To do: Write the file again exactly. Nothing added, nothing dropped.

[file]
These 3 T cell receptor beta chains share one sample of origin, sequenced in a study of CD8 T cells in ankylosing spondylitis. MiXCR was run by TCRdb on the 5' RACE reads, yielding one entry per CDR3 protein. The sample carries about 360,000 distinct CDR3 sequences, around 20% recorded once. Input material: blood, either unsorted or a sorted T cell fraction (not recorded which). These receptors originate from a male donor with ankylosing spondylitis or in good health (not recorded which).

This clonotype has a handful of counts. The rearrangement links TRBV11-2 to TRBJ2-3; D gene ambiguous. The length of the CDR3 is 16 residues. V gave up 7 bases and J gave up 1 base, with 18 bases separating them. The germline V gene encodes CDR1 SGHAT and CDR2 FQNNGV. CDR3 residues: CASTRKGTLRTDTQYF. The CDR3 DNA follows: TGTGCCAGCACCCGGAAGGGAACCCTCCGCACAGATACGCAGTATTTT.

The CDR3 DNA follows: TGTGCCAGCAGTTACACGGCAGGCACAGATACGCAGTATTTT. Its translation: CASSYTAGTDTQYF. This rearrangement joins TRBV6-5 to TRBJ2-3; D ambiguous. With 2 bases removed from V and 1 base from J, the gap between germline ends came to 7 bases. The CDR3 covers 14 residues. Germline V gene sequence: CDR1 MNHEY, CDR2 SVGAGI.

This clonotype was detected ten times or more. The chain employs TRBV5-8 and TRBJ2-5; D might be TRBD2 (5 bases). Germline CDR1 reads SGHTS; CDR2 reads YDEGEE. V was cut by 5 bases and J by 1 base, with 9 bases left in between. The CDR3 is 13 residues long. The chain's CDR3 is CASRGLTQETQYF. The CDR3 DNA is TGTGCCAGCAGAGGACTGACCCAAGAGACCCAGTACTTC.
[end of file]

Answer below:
These 3 T cell receptor beta chains share one sample of origin, sequenced in a study of CD8 T cells in ankylosing spondylitis. MiXCR was run by TCRdb on the 5' RACE reads, yielding one entry per CDR3 protein. The sample carries about 360,000 distinct CDR3 sequences, around 20% recorded once. Input material: blood, either unsorted or a sorted T cell fraction (not recorded which). These receptors originate from a male donor with ankylosing spondylitis or in good health (not recorded which).

This clonotype has a handful of counts. The rearrangement links TRBV11-2 to TRBJ2-3; D gene ambiguous. The length of the CDR3 is 16 residues. V gave up 7 bases and J gave up 1 base, with 18 bases separating them. The germline V gene encodes CDR1 SGHAT and CDR2 FQNNGV. CDR3 residues: CASTRKGTLRTDTQYF. The CDR3 DNA follows: TGTGCCAGCACCCGGAAGGGAACCCTCCGCACAGATACGCAGTATTTT.

The CDR3 DNA follows: TGTGCCAGCAGTTACACGGCAGGCACAGATACGCAGTATTTT. Its translation: CASSYTAGTDTQYF. This rearrangement joins TRBV6-5 to TRBJ2-3; D ambiguous. With 2 bases removed from V and 1 base from J, the gap between germline ends came to 7 bases. The CDR3 covers 14 residues. Germline V gene sequence: CDR1 MNHEY, CDR2 SVGAGI.

This clonotype was detected ten times or more. The chain employs TRBV5-8 and TRBJ2-5; D might be TRBD2 (5 bases). Germline CDR1 reads SGHTS; CDR2 reads YDEGEE. V was cut by 5 bases and J by 1 base, with 9 bases left in between. The CDR3 is 13 residues long. The chain's CDR3 is CASRGLTQETQYF. The CDR3 DNA is TGTGCCAGCAGAGGACTGACCCAAGAGACCCAGTACTTC.